My father graduated from Syracuse which gave me a good reason for them to become my favorite college basketball team. So you know where this going, right? Just like Marbury at Abraham Lincoln, Syracuse basketball introduced me to Carmelo Anthony. This kid shows up on campus and brings home a national title in his freshman year and I was hooked. I followed him as he made his debut into the NBA with the Denver Nuggets and quickly became one of the NBA’s brightest stars. And then just like that, another one of my favorite players found his way back home to New York and was traded to the Knicks. When ‘Melo arrived in the Big Apple, you could feel the excitement, the optimism and the hope that Knicks brightest days were ahead of us. For the first time in years, we had a legitimate superstar leading the way. And like so many other Knicks fans, I believed he would lead us to the promise land. He did his thing, there is no doubt about that. He led us to the playoffs, gave the fans a 54 win season and even played in the All-Star game in front of his home crowd.  And although the team showed glimpses of greatness, the came up short of bringing home a title. And we all know, it didn’t end well for “Melo in the Big Apple. After ? years in blue and orange, he was traded to Oklahoma City this off season.

It hasn’t always been easy being a Knicks fan. Lets get that straight. Everyone knows about the disaster that was the Phil Jackson project, the Charles Oakley ordeal and an owner who seems to rub his fans the wrong way at times. But thats life as a Knicks fan. Thats life as a New Yorker. Nothing comes easy for those that hustle.


Even during the darkest of days; the fans continue to weather the storm and they keep coming out to support this team. They keep fighting, hustling and believing. Thats what Knicks fan do. Thats what New Yorkers do. Thats what I do. The day of Marbury and ‘Melo are long gone and I cant deny that. But my team has New York across the chest. They have some young talent now who are showing a ton of heart nowadays and have fans hyped. The future is bright. But isn’t that how it has to be when you root for the Knicks. I mean how bad can it be when your team plays in a garden right in the middle of the big apple. I’m not sure if there will ever be another Marbury to me, or who might stroll in with the expectations that came with ‘Melo, but I do know this….no matter who it is, they’re going to do it in the Mecca of basketball – Madison Square Garden.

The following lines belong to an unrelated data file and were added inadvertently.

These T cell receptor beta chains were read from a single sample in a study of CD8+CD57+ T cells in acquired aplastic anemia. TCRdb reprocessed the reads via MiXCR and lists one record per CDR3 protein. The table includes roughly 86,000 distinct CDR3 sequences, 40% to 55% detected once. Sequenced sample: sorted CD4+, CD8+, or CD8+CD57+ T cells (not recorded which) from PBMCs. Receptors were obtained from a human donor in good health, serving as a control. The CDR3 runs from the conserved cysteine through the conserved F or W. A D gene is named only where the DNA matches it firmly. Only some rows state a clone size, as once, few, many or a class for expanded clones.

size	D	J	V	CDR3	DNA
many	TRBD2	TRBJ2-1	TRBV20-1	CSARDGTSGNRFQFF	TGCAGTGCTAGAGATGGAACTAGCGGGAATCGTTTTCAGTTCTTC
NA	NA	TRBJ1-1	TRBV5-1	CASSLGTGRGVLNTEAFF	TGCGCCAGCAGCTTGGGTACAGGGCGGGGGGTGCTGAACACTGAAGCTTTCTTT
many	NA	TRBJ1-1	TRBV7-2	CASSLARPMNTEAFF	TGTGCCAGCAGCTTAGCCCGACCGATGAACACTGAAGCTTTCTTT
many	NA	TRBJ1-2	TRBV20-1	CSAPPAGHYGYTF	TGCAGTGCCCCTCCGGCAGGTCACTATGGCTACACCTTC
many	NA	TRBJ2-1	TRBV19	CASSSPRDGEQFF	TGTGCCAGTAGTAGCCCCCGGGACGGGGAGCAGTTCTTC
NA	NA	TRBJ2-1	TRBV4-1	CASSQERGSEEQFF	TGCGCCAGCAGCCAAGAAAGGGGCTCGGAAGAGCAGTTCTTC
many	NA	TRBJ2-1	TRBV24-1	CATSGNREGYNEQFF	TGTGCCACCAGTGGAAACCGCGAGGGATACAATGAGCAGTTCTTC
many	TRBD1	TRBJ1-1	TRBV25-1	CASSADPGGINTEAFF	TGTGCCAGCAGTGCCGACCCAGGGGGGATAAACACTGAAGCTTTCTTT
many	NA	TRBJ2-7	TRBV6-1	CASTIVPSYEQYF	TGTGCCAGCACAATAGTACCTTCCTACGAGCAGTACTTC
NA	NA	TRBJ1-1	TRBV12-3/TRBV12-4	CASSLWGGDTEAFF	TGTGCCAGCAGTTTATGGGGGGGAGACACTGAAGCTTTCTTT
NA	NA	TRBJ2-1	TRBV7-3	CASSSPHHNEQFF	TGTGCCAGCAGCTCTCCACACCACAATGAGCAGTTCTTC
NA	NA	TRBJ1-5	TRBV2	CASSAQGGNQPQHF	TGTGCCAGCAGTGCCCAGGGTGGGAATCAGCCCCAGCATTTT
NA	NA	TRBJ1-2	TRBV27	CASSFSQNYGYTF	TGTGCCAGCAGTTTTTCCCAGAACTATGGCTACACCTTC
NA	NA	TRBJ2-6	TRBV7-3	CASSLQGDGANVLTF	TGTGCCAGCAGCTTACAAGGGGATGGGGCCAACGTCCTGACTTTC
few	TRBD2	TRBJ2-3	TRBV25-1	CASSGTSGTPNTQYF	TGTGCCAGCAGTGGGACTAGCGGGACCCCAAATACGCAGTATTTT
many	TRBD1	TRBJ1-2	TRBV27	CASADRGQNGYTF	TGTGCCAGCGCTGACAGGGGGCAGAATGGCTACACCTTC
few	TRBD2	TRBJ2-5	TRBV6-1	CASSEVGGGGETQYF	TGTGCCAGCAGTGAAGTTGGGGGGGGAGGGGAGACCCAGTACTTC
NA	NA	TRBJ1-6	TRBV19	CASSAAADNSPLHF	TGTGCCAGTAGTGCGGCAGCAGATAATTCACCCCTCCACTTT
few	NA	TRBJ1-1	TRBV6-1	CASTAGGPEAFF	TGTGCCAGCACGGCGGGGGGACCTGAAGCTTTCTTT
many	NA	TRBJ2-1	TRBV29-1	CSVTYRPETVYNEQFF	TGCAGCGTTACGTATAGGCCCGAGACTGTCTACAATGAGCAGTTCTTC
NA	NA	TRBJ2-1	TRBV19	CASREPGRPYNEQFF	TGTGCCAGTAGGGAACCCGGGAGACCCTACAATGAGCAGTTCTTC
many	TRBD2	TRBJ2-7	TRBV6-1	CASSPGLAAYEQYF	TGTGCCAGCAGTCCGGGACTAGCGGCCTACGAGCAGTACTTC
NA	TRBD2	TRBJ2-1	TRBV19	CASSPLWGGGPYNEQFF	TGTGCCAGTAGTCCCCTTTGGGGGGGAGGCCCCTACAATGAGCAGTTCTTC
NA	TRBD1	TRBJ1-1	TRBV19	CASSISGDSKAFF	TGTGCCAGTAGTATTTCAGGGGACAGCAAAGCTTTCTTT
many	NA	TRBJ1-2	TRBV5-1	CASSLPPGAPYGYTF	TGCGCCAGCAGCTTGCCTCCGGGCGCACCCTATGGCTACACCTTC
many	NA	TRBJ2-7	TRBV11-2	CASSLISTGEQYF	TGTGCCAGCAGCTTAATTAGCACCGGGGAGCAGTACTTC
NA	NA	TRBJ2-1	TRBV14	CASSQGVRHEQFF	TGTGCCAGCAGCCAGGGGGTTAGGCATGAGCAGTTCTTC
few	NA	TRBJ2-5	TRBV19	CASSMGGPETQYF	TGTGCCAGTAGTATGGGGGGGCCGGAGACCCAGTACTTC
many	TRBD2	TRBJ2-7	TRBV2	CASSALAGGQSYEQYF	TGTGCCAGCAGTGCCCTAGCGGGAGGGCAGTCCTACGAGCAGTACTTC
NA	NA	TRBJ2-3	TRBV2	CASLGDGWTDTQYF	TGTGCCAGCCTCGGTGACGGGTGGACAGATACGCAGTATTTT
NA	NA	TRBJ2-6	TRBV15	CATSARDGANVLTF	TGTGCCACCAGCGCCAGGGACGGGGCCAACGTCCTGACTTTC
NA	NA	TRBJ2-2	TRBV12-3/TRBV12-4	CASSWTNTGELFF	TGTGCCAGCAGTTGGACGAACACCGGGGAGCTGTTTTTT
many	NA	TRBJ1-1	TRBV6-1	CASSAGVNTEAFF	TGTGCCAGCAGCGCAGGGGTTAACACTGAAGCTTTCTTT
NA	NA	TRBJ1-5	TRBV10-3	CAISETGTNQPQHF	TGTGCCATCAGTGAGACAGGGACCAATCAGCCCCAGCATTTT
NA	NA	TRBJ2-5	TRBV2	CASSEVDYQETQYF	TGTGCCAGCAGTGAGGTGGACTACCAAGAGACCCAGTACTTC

– Evan Okon.


Thanks Doc!

I’ve been a Philadelphia Phillies fan since I was a little kid. I blame my dad for that, haha. My dad grew up in Massapequa, Long Island, and at that time, he said that the house he lived in only got one channel that aired baseball games; and it only had Phillies games. He used to tell me that most of the seasons, the team really wasn’t that good, but there was something he liked about them. He said he always felt like the team gave it their all, and always respected the game and their fans. And just like that, the Phillies had its newest fan…Me.


From the beginning, I fell in love with the team colors, the iconic Liberty Bell and the entire of city of Philadelphia. It is such a special place. So much history to take in. I was always excited to make trips from my home on Long Island down to “The City of Brotherly Love” to catch a ball game with my pops. The Phillies teams that I grew up with were similar to ones my father had cheered on. They weren’t the most competitive, but seemed to give their all for 9 innings. And they did have some exciting players to watch. They had “J-Roll” Jimmy Rollins who went on to win an MVP award. “Pat the Bat” Pat Burrell, and a hot-shot new infielder named Chase Utley. Before you knew it, these three along with some other quality players had the Phillies making moves and winning some ball games. So much in fact, that they shocked the baseball world in 2007 when they caught the New York Mets and won the National League East title. After all these years, my team had arrived.